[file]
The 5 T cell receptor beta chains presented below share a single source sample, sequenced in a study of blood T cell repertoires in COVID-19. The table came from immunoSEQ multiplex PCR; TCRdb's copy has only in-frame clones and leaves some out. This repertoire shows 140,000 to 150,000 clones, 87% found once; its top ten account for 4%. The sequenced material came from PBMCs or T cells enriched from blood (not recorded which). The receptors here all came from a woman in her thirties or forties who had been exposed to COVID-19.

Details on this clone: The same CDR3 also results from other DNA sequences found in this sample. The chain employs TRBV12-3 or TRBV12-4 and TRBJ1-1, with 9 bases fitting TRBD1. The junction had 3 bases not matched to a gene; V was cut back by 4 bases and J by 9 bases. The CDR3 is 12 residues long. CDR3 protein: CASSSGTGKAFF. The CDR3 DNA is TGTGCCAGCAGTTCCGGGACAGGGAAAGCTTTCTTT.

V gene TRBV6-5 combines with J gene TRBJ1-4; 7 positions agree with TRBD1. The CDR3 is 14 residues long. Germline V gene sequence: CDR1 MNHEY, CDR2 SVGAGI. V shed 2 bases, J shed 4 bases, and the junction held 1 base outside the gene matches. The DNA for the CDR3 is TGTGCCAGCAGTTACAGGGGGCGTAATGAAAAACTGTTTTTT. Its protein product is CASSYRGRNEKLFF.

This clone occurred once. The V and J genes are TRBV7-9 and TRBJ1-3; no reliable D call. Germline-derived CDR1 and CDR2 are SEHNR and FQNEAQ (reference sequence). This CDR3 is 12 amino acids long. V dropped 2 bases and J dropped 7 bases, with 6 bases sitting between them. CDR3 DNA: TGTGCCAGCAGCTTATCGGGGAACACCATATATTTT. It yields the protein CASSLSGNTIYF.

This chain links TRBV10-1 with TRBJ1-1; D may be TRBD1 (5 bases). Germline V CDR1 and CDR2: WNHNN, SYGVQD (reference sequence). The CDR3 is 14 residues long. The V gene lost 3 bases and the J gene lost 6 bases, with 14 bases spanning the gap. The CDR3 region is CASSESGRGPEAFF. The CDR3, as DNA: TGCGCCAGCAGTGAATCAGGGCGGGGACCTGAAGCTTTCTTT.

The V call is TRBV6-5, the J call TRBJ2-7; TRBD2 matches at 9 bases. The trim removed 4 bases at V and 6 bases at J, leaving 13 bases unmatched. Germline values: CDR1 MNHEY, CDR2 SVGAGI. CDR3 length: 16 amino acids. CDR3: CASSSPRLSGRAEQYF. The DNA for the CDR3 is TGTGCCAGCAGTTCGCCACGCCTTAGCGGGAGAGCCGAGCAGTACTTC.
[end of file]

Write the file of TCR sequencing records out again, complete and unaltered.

The 5 T cell receptor beta chains presented below share a single source sample, sequenced in a study of blood T cell repertoires in COVID-19. The table came from immunoSEQ multiplex PCR; TCRdb's copy has only in-frame clones and leaves some out. This repertoire shows 140,000 to 150,000 clones, 87% found once; its top ten account for 4%. The sequenced material came from PBMCs or T cells enriched from blood (not recorded which). The receptors here all came from a woman in her thirties or forties who had been exposed to COVID-19.

Details on this clone: The same CDR3 also results from other DNA sequences found in this sample. The chain employs TRBV12-3 or TRBV12-4 and TRBJ1-1, with 9 bases fitting TRBD1. The junction had 3 bases not matched to a gene; V was cut back by 4 bases and J by 9 bases. The CDR3 is 12 residues long. CDR3 protein: CASSSGTGKAFF. The CDR3 DNA is TGTGCCAGCAGTTCCGGGACAGGGAAAGCTTTCTTT.

V gene TRBV6-5 combines with J gene TRBJ1-4; 7 positions agree with TRBD1. The CDR3 is 14 residues long. Germline V gene sequence: CDR1 MNHEY, CDR2 SVGAGI. V shed 2 bases, J shed 4 bases, and the junction held 1 base outside the gene matches. The DNA for the CDR3 is TGTGCCAGCAGTTACAGGGGGCGTAATGAAAAACTGTTTTTT. Its protein product is CASSYRGRNEKLFF.

This clone occurred once. The V and J genes are TRBV7-9 and TRBJ1-3; no reliable D call. Germline-derived CDR1 and CDR2 are SEHNR and FQNEAQ (reference sequence). This CDR3 is 12 amino acids long. V dropped 2 bases and J dropped 7 bases, with 6 bases sitting between them. CDR3 DNA: TGTGCCAGCAGCTTATCGGGGAACACCATATATTTT. It yields the protein CASSLSGNTIYF.

This chain links TRBV10-1 with TRBJ1-1; D may be TRBD1 (5 bases). Germline V CDR1 and CDR2: WNHNN, SYGVQD (reference sequence). The CDR3 is 14 residues long. The V gene lost 3 bases and the J gene lost 6 bases, with 14 bases spanning the gap. The CDR3 region is CASSESGRGPEAFF. The CDR3, as DNA: TGCGCCAGCAGTGAATCAGGGCGGGGACCTGAAGCTTTCTTT.

The V call is TRBV6-5, the J call TRBJ2-7; TRBD2 matches at 9 bases. The trim removed 4 bases at V and 6 bases at J, leaving 13 bases unmatched. Germline values: CDR1 MNHEY, CDR2 SVGAGI. CDR3 length: 16 amino acids. CDR3: CASSSPRLSGRAEQYF. The DNA for the CDR3 is TGTGCCAGCAGTTCGCCACGCCTTAGCGGGAGAGCCGAGCAGTACTTC.